Invited to express any other thoughts on Ševčík, Andrievsky sums up why he does not use Ševčík at all: ‘Ševčík’s studies are like a reference book. If a student has a particular technical problem, Ševčík could offer some exercises to help, but I have usually found other tutorial material to help solve their problems.’
Starker (from the cellist’s camp) observes that ‘Ševčík helped many violinists’, while Kashkashian concludes that ‘the studies build up a natural balance in the hand, but they must be executed with elastic use of the muscles and tendons’. For Perlman, Ševčík is ‘very good for left-hand technique’, and Slatford maintains that Ševčík exercises give students ‘better control and technical understanding of their instruments’. The warmest tribute of all is by Danchenko, who declares: ‘I hold Ševčík studies in high esteem and think that they are as valuable now as ever before.’
Ševčík’s exercises are a whole drugstore of possible remedies - Ivry Gitlis, violinist
Perhaps to some, Ševčík’s exercises appeared as a miracle all-curing remedy, the one blinding ray to blot out all darkness: ‘Do your Ševčík every morning and a Heifetz-Paganini you will be!’ The danger here is precisely this abandoning of personal initiative and imaginative research, which is, in fact, the only miracle possible. I doubt that this was Ševčík’s idea: when one sees the incredible amount and variety of exercises: double-stops, chords, arpeggios, position changes, bowing, etcetera, it looks more like an invitation towards further research - here you have a whole drugstore of possible remedies. It is up to the artist to know and understand the problem at hand and the prescription needed while realising that problems are not static monolithic statues of salt, and that one’s work therefore should consist of being constantly alert to the variety and degrees of the ills and the needed remedies.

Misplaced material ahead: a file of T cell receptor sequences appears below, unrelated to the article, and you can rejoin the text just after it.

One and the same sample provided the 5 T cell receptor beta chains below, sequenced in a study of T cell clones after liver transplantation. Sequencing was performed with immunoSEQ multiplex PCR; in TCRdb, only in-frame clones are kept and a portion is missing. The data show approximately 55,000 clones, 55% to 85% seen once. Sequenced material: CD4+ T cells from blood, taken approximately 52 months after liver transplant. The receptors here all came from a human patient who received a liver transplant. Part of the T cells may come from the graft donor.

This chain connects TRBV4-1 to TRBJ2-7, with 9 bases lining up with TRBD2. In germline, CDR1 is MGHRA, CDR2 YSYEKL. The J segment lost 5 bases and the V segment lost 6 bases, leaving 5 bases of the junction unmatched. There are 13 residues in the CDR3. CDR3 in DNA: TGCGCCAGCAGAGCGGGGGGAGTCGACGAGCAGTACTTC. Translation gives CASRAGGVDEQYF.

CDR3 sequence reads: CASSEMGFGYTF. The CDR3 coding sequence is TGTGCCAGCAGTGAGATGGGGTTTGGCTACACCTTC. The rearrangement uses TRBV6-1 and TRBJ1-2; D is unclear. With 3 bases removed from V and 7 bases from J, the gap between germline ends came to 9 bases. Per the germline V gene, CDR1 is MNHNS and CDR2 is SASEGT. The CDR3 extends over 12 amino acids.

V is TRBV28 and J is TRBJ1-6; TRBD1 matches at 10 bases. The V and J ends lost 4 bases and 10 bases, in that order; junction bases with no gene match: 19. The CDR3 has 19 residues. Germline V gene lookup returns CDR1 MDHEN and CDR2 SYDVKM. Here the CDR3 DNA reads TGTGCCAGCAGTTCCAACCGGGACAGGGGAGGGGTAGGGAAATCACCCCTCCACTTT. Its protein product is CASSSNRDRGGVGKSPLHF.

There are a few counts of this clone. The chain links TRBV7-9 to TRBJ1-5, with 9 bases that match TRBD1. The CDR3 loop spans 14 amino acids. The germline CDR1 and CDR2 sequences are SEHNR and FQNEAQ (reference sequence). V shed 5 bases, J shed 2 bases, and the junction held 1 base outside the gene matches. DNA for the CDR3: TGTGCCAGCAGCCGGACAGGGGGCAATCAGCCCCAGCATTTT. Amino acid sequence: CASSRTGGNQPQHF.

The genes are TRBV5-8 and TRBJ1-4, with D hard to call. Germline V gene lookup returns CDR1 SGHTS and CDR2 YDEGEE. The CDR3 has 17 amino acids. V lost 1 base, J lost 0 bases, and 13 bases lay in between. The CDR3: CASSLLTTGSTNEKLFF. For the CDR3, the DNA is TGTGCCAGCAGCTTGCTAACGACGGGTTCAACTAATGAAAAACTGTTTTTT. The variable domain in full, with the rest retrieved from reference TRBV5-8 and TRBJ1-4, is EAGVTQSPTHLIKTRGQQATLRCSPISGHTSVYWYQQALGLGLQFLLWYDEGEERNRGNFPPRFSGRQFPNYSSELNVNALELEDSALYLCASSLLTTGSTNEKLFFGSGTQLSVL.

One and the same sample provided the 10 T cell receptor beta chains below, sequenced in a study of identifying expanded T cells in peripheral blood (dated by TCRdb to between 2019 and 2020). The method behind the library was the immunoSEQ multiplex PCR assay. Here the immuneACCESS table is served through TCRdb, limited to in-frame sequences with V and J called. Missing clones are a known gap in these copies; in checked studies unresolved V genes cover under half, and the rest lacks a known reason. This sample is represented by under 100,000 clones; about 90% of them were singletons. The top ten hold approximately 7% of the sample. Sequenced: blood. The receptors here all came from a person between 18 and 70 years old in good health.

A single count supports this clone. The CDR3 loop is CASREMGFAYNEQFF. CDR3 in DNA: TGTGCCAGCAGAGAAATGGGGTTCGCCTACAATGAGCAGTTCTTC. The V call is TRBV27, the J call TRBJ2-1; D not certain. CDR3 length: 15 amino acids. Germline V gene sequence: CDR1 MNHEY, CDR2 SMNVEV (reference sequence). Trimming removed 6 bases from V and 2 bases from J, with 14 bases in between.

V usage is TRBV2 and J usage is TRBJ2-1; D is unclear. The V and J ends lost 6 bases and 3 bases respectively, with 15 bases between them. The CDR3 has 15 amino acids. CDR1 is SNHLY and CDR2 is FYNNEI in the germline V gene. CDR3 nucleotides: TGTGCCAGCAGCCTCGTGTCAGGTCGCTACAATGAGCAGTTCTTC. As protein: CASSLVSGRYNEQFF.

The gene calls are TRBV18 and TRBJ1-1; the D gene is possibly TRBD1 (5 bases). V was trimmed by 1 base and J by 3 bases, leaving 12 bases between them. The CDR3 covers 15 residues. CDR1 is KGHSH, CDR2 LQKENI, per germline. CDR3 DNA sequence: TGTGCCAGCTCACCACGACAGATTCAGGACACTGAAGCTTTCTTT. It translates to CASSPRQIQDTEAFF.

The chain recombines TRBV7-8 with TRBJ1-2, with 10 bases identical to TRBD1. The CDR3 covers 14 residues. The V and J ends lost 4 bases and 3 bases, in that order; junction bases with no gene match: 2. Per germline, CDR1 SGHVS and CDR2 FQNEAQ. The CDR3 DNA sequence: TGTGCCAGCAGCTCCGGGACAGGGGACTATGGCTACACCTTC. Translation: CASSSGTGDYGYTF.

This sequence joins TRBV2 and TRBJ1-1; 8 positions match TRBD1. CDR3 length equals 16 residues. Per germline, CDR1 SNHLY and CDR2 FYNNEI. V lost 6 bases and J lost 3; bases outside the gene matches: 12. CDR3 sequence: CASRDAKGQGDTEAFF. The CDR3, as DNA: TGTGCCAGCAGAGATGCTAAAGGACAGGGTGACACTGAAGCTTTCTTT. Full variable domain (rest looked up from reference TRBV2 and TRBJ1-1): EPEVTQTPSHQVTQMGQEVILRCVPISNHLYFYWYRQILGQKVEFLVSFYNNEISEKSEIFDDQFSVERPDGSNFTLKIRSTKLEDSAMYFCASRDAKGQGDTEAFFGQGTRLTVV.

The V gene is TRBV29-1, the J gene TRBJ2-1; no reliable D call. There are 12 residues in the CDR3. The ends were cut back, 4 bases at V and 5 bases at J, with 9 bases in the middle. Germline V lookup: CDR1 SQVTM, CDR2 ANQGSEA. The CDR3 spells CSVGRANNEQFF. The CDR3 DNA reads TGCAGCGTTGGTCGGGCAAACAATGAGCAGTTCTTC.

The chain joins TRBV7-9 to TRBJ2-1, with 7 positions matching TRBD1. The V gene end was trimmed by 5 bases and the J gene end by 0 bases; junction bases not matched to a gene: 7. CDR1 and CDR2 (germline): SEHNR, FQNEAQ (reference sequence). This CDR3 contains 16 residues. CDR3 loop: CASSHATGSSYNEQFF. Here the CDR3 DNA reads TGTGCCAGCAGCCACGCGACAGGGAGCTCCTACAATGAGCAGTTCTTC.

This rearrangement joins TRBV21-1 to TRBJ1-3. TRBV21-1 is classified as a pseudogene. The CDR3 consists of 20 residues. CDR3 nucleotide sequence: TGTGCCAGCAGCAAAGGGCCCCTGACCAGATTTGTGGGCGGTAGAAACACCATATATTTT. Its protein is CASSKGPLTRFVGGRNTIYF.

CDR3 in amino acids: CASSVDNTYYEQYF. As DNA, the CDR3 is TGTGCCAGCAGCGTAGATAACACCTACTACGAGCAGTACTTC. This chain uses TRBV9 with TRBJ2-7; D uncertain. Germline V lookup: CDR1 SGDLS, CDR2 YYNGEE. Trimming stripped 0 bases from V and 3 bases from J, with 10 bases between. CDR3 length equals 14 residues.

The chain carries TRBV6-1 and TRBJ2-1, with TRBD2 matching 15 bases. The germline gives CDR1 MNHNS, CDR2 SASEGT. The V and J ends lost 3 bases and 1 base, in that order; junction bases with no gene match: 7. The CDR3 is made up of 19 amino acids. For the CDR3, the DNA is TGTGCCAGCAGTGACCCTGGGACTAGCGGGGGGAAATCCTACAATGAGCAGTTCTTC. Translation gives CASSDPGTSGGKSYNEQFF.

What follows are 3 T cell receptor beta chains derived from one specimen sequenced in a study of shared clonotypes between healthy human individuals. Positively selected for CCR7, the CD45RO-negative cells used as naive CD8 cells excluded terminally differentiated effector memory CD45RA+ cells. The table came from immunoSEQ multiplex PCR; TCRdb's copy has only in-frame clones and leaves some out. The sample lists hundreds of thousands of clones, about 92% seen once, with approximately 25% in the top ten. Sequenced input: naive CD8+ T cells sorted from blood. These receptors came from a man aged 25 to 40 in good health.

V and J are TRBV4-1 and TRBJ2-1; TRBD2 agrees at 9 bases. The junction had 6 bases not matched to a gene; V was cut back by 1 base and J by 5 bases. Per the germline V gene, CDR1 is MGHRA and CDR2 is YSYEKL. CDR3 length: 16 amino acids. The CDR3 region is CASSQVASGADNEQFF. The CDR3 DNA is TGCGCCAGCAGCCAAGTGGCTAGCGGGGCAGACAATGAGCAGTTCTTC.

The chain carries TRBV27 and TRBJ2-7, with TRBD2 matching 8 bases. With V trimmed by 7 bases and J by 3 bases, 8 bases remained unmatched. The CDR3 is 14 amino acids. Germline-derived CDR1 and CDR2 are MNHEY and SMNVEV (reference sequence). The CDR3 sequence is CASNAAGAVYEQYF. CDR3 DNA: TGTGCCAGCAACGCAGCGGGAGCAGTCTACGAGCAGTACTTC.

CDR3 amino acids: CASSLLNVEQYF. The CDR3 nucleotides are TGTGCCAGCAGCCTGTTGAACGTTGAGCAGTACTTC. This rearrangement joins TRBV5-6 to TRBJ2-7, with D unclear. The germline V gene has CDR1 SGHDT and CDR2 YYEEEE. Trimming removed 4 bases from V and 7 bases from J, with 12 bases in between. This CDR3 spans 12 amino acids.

I used Ševčík as a student and, feeling myself still a student, do not shun the idea now. It is, however, possible for Ševčík to be damaging to students. As Shakespeare said, nothing is good or bad, but thinking makes it so. There is no such thing as exercise for exercise’s sake, and repeating the same movements endlessly is as senseless as it is dangerous. Failing to establish balanced relationships between different parts of one’s body can create the cramps and pains which are fatal to the natural development of a violinist.
Ševčík has published several volumes showing detailed ways of practising certain violin concertos, which are interesting cin that they are conducive to inventing one’s own Ševčík exercises. These editions are unfortunately unavailable today - perhaps someone will find a way of re-editing them.